It will be yet another weekend when the costumes come out in Calgary.
No, it’s not some en masse, bizarro Canada 150 celebration, it’s the annual Otafest conference for anime lovers, which takes place Friday, June 30 to Sunday, July 2.
Many of the 8,000 expected attendees will don the look of their favourite character and head to the Telus Convention Centre for three days of panels, signings, gaming and so much more.
Prior to the event, Otafest Film and Cultural Festival Planning Committee president Stephanie Mok spoke with theYYSCENE.
Q: The event has technically been going since 1999, but has grown into something much, much larger hasn’t it?
A: Yes. In 1999 Otafest was a product of a U of C anime club. So it was really just the club folks getting together and watching anime, which back in 1999 was quite exciting because there was not a lot of anime easily accessible. In ’99 we would watch imported VHS tapes that were fan-dubbed and fansub and things like that. It was a little more rare to get your hands on some cool content, so back in the day and even in the early 2000s it was a little bit more of a film kind of vibe because we were really focusing on promoting the shows themselves or the films themselves, and it was harder to get your hands on stuff back then.
Q: Now take us to today, it’s so much more than that — voice actors, artists, panels.
A: Otafest has sort of evolved into — I like to say it’s an anime convention that celebrates anime and things that anime fans like. (Laughs) So we have voice talent from popular anime shows, we have artists who come and do our show who do popular fan art — they have a large web presence — and a big thing is gamers who livestream on Twitch or on YouTube, so we bring in talent who are involved in the video game side, because most of our favourite video games come from Japan, so we have a lot of folks in that world as well. We have cosplayers, which is a big thing … It’s a big part of our culture here at Otafest, people come just to show off their costume or meet with others who enjoy cosplay, so that’s a huge part of what we do. We bring in Japanese musicians, so we’ve got an indie rock band from Japan called Pingame coming to do a show on Friday night with a couple of other DJs and musical talent accompanying them. So really something for everyone, I would say.
Q: Who are some of the other guests that are coming this year that people might know or should know?
A: If anyone was ever a fan of Sailor Moon back in the day, we do have some of the original voice talent from that show — so that’s exciting for people, especially the nostalgia freaks; the ’90s kids will get a kick out of that. From Japan there is quite famous cosplayer named Reika coming to do some panels and some meet-and-greets with fans — so anyone who is a cosplay junkie would probably be familiar with (her) work. There is also a local artist who has a very large following across the globe. His artist handle is Birdy and he does fan art, primarily of Pokemon and things of that nature, so he has a ton of followers, especially younger folks are into his work. He guested for us a couple of years ago and his panel was absolutely jam-packed so we’re really excited that he’s come back. We have Microsoft and Nintendo both attending our show, so they will be doing some gaming demos for people and hanging out with us.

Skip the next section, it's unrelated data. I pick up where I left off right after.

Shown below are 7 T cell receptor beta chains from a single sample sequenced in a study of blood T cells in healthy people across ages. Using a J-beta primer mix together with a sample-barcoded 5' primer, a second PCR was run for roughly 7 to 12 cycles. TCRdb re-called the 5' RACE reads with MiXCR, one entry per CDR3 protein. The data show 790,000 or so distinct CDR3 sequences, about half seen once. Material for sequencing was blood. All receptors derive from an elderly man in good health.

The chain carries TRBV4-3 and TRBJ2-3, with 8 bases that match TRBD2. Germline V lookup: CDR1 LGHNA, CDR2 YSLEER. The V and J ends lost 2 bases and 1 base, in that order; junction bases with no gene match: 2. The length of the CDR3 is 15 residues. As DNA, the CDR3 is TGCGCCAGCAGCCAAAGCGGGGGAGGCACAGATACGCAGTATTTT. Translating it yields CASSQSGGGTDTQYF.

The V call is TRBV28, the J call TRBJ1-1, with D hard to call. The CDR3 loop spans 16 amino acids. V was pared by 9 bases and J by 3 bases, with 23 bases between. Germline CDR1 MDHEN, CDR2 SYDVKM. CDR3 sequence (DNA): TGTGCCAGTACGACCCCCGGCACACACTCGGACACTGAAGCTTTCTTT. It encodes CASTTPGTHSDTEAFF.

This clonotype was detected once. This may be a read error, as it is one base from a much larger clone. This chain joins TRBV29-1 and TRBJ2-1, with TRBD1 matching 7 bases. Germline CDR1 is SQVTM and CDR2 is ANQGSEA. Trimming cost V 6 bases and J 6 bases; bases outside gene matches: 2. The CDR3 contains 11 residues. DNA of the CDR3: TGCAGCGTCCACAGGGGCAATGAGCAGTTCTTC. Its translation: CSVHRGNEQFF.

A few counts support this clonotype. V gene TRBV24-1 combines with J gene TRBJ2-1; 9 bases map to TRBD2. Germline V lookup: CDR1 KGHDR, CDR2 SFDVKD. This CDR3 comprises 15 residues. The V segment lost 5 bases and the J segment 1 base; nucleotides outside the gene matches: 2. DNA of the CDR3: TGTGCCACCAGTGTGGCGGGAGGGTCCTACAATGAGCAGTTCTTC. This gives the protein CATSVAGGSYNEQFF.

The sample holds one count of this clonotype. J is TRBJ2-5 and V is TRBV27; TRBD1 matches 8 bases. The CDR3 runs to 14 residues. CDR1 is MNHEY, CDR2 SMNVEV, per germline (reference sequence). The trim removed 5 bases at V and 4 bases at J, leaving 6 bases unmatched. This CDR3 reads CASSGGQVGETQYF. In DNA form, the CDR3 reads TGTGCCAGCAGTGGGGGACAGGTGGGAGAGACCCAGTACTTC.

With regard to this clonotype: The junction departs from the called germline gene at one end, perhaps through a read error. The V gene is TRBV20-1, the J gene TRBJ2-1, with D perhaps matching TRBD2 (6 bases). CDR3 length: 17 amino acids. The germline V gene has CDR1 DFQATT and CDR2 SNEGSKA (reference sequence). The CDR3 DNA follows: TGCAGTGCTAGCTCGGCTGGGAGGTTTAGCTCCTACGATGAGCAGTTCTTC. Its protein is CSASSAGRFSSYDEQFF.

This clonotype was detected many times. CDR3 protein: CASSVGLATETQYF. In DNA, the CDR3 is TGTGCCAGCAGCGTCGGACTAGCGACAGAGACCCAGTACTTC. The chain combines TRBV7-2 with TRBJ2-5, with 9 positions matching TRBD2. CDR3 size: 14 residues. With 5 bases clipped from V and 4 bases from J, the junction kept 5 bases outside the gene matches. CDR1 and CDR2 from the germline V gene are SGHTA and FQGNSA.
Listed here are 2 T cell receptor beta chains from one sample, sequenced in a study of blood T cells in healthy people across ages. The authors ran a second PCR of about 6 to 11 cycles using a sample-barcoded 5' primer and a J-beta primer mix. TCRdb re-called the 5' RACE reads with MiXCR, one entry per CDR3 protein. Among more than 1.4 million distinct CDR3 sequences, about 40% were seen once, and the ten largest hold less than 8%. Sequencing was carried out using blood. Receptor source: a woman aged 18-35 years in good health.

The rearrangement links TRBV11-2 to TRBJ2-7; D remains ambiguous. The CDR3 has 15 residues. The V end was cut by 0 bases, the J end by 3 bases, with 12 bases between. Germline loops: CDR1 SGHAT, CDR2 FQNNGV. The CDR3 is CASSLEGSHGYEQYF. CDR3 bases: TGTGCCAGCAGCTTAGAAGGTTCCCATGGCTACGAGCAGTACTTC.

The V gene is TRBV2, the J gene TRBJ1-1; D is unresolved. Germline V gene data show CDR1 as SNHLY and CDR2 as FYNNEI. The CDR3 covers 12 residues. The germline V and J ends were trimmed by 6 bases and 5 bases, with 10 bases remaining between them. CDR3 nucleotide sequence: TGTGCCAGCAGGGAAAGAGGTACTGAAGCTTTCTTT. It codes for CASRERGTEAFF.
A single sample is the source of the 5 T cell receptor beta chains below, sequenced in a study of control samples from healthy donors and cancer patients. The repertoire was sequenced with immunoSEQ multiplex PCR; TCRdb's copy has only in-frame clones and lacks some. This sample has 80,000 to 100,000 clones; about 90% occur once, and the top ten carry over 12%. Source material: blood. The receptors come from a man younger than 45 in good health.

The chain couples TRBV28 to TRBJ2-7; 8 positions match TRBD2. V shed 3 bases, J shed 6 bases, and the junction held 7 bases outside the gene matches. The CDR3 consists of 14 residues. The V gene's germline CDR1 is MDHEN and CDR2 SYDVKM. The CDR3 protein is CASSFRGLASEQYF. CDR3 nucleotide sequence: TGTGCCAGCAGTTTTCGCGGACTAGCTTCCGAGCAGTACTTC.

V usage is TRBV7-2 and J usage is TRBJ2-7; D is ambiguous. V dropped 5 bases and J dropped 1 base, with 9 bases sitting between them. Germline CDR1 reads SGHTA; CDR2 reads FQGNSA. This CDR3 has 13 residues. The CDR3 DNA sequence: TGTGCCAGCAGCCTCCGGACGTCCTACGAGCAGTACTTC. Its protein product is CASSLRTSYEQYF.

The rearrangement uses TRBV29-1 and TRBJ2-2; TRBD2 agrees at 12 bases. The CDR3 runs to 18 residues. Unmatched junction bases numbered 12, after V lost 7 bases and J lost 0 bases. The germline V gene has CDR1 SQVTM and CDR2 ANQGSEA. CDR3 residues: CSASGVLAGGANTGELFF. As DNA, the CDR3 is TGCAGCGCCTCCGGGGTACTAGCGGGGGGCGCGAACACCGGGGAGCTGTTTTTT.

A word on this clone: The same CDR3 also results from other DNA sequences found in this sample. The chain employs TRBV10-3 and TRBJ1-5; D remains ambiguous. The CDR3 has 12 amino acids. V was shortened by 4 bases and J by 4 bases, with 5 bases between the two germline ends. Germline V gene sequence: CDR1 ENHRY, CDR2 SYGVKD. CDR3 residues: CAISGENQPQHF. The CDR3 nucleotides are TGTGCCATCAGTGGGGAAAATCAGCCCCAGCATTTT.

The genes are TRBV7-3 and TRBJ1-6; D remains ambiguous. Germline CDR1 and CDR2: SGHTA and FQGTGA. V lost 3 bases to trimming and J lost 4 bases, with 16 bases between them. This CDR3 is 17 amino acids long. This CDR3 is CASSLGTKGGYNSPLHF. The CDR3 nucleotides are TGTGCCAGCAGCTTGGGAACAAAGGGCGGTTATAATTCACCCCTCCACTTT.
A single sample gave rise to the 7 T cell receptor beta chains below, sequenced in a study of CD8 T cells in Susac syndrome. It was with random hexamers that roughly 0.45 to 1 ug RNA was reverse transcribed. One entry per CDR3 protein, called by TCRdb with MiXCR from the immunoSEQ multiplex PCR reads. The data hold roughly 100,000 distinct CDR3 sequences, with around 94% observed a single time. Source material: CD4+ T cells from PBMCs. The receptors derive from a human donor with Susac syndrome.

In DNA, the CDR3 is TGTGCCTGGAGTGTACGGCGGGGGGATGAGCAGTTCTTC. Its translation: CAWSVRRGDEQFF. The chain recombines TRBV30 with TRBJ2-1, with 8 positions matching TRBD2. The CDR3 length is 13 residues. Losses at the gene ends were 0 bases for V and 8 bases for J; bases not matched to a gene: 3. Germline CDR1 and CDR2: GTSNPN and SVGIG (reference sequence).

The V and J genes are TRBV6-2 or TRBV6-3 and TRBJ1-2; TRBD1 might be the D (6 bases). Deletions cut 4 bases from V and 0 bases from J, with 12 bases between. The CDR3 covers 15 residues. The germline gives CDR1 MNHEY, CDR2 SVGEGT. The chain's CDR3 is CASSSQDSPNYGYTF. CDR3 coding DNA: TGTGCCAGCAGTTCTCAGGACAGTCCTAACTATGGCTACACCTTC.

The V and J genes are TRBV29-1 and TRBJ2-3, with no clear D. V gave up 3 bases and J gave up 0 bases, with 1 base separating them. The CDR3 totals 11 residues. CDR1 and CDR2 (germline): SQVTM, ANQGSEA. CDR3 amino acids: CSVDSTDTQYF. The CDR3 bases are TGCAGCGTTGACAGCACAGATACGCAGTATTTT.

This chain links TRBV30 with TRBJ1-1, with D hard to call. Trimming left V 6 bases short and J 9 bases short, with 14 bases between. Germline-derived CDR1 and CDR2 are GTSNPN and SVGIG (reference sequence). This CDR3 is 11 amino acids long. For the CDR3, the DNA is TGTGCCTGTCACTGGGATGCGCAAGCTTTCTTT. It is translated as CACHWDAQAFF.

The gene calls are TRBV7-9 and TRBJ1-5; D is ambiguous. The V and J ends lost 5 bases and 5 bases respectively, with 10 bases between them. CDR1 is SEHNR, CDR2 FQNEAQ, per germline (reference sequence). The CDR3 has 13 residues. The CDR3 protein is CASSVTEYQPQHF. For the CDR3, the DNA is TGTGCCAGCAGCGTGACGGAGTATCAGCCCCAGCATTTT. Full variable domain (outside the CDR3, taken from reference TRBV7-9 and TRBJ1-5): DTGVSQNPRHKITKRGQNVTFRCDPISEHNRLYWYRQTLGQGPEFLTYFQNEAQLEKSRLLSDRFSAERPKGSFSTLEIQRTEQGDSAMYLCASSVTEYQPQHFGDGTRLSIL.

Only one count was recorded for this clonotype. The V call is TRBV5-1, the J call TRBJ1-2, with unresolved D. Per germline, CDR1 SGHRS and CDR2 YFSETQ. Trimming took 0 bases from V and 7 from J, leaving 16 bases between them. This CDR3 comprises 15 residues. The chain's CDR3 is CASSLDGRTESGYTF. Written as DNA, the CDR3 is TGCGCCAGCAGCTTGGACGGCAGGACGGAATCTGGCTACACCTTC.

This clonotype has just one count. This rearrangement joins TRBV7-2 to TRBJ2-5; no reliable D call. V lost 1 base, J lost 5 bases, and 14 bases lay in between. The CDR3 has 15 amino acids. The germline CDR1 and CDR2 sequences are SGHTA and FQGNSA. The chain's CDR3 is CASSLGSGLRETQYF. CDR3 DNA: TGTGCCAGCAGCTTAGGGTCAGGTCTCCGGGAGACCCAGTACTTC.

Q: I know charity is always a part of what Otafest does and this year sounds like one that’s very close to you guys — the Tom Baker Cancer Centre.
A: We are 100 per cent volunteer-run, we have no paid staff at all, we’re a non-profit organization and we feel that community and charity are really a part of who we are and our foundation. And we have a volunteer who’s near and dear to us who is currently receiving treatment for cancer at Tom Baker, so when it came to decide our charity that we would like to support we looked to this volunteer and said, “Would this be OK, would you like us to do that?” and they were honoured for us to select that charity and of course we’re happy to support them. They will actually not be at our event as they have to spend some time at the centre while we’re putting the show on and I know that this volunteer would love to be with us, so we’re really going to be thinking about them.
Since our inception we’ve raised just over $90,000 for charity, so we’re hoping to break that $100,000 mark this year for Canada 150 and our big show. So we’re hoping that we’ll be able to break that number and give a $10,000 gift to Tom Baker. That’s our goal, so hopefully we’ll get there.
Q: You mentioned it: Canada 150. Do you have anything special planned for that?
A: Again we’re really going hard on charity work for Canada 150, especially as part of the Three Things for Canada (initiative) that we’ve been working on. We do have the Japanese Consulate-General who will be presenting a couple of special awards at our show, for Canada’s 150 and our relationship with Japan … And then we have for the first time ever 24-hour, overnight content (on Friday and Saturday). So guests who come to Otafest who are really the diehard nerds that stay up all night binge-watching anime and playing games can do that at our show this year. We decided that for the first time ever to have that, so that will be a draw. (Laughs) I think our team is looking at each other like, “What were we thinking?” but there you go. That should be good fun as well.
Otafest runs June 30 to July 2 at the Calgary Telus Convention Centre. For tickets and more information go to otafest.com.